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Some of the best articles on the blog. Typically, these have a picture. It's a low entrance requirement, I know.


October 22, 2010

Review: The First Men in the Moon

Posted on October 22, 2010 | Post a comment | Bookmark and Share

The First Men In The Moon

In the UK: Tuesday, 10pm, BBC4

HG Wells' The First Men in the Moon is one of Wells' lesser known sci-fi books. While The War of the Worlds, The Time Machine, The Invisible Man and even The Island of Dr Moreau get remade all the time, The First Men In the Moon had a rather lovely 1964 film adaptation starring Lionel Jeffries and co-written by Nigel Kneale, but that's been it.

Now, there are few UK TV writers today who are bigger sci-fi fanboys than Mark Gatiss. If he's not writing Doctor Who, starring in Doctor Who, appearing in documentaries about Doctor Who, presenting documentaries about horror movies, appearing in documentaries about Nigel Kneale, writing Lucifer Box stories that pastiche 19th century fiction, updating Sherlock Holmes, et al, he's thinking about it. I know he is. I can sense it.

So leave it to Gatiss to not only realise there's this gap in the HG Wells adaptation record but to fix it by writing a 90 minute TV movie based on the book - and, naturally enough, starring in it.

Now, BBC4 isn't exactly big budget, so you might be expecting something put together with some local theatre stars, a couple of pieces of string and a bit of papier mache. But The First Men in the Moon follows on from previous low budget, high gloss sci-fi productions, such as The Quatermass Experiment (which also starred Gatiss), A for Andromeda and Parallel Quest, by being very good looking, having a great cast (Rory Kinnear) and some quite extensive CGI, all while staying reasonably faithful to the source material - both the book, and because this is Gatiss, the movie.

It's just a pity everything was done with such a knowing wink in its eye. Here's a trailer:

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October 21, 2010

Series finale: Rubicon

Posted on October 21, 2010 | Post a comment | Bookmark and Share

Truxton Spengler in Rubicon

In the US: Sunday 17th October, AMC
In the UK: Acquired by BBC4. Will air 2010/early 2011

I've more or less stopped doing these full-season reviews of TV shows, on the general grounds they take time and effort, and I'm quite lazy - plus there's always What Have You Been Watching? on Fridays to do brief reviews.

But the first season of Rubicon, I think, is quite an instructive piece of TV, and what with it coming to BBC4 soon, I thought I'd go over some of the things that make it interesting and worth watching, and what it teaches us about US television production.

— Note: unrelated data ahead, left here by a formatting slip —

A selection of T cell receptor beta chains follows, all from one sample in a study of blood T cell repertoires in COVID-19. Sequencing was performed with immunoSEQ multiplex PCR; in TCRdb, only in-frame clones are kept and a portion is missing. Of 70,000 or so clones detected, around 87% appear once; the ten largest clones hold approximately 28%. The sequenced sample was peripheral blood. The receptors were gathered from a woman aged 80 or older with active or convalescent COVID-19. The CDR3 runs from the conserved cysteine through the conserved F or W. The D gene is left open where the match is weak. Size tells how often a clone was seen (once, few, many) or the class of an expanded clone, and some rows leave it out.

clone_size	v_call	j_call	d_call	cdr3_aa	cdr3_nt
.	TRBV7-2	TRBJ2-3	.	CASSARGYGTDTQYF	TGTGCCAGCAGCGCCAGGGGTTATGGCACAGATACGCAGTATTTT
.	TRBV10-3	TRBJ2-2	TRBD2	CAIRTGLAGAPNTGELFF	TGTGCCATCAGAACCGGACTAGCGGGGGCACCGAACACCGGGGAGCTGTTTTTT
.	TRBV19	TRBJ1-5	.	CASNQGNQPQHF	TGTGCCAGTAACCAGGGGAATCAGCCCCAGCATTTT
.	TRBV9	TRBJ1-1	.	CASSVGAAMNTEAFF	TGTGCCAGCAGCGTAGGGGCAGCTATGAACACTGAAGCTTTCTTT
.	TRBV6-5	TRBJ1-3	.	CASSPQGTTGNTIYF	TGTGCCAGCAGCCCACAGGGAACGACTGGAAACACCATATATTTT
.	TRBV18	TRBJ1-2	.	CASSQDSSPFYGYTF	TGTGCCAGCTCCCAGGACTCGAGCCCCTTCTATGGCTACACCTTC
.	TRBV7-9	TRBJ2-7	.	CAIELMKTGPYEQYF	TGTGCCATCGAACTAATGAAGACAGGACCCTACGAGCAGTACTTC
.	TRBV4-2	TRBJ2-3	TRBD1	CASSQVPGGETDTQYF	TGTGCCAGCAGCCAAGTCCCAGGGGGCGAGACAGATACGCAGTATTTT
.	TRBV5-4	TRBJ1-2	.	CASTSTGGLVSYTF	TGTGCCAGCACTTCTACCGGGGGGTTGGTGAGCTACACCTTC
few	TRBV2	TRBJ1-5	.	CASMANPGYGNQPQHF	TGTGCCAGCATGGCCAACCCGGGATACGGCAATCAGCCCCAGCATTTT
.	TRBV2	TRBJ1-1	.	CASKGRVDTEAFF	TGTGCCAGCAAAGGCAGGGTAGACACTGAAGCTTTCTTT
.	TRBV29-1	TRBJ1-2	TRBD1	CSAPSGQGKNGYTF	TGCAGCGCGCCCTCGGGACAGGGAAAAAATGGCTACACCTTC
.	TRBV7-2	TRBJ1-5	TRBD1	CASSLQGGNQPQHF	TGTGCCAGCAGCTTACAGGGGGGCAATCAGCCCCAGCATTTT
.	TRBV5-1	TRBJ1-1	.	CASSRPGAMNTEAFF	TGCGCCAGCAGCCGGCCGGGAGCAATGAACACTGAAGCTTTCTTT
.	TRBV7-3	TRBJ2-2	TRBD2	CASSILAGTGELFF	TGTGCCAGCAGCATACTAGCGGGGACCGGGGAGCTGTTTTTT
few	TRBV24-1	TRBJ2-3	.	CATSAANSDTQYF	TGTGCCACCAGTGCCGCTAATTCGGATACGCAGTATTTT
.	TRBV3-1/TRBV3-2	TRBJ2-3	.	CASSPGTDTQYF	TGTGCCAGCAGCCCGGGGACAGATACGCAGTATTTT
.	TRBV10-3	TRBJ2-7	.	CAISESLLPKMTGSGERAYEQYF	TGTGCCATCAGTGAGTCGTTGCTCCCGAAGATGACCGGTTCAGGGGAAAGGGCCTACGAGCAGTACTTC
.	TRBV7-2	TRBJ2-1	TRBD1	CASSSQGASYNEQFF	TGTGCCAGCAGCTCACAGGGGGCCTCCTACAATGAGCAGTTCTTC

I'll avoid spoilering anyone who has yet to see it because they're waiting for it on BBC4.

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October 21, 2010

Weird old title sequences: The Great Egg Race (1979-1986)

Posted on October 21, 2010 | Post a comment | Bookmark and Share

The Great Egg Race with Heinz Wolff

You know, sometimes I think I have psychic powers. Only last Thursday, I was thinking to myself "Ooh. I know what I should do for next week's Lost Gems: The Great Egg Race. Everyone loved that." What should happen within about two hours? The BBC only went and stuck vast chunks of it up on the BBC Archive, that's what, which makes things a whole lot easier, if less impressive now.

The Great Egg Race, for those too young, too American or not nerdy enough to be watching BBC science programmes during the early to mid-1980s, was a fabulous homage to British boffins and inventors, a predecessor for things like Robot Wars and Scrapheap Challenge, and firmly in the tradition of the outwards bounds courses et al that led to Now Get Out of That at the same time. In it, teams of inventive and engineering-minded British people would be set seemingly simple challenges and armed only with their ingenuity, a small workshop and a whole array of kitchen-equipment and random objects, they would have to construct a mind-blowing gizmo or series of gizmos that would solve the challenge better than the other teams - preferably in as Heath-Robinson a way as possible.

Originally presented by Play School/Play Away host Brian Cant, the show got its name from the main challenge of the first series, in which teams from around the country tried to build machines that could propel an egg as far as possible, powered only by elastic bands. This episode includes the show's famous theme tune, as well as its first weird old title sequence. More after the jump…

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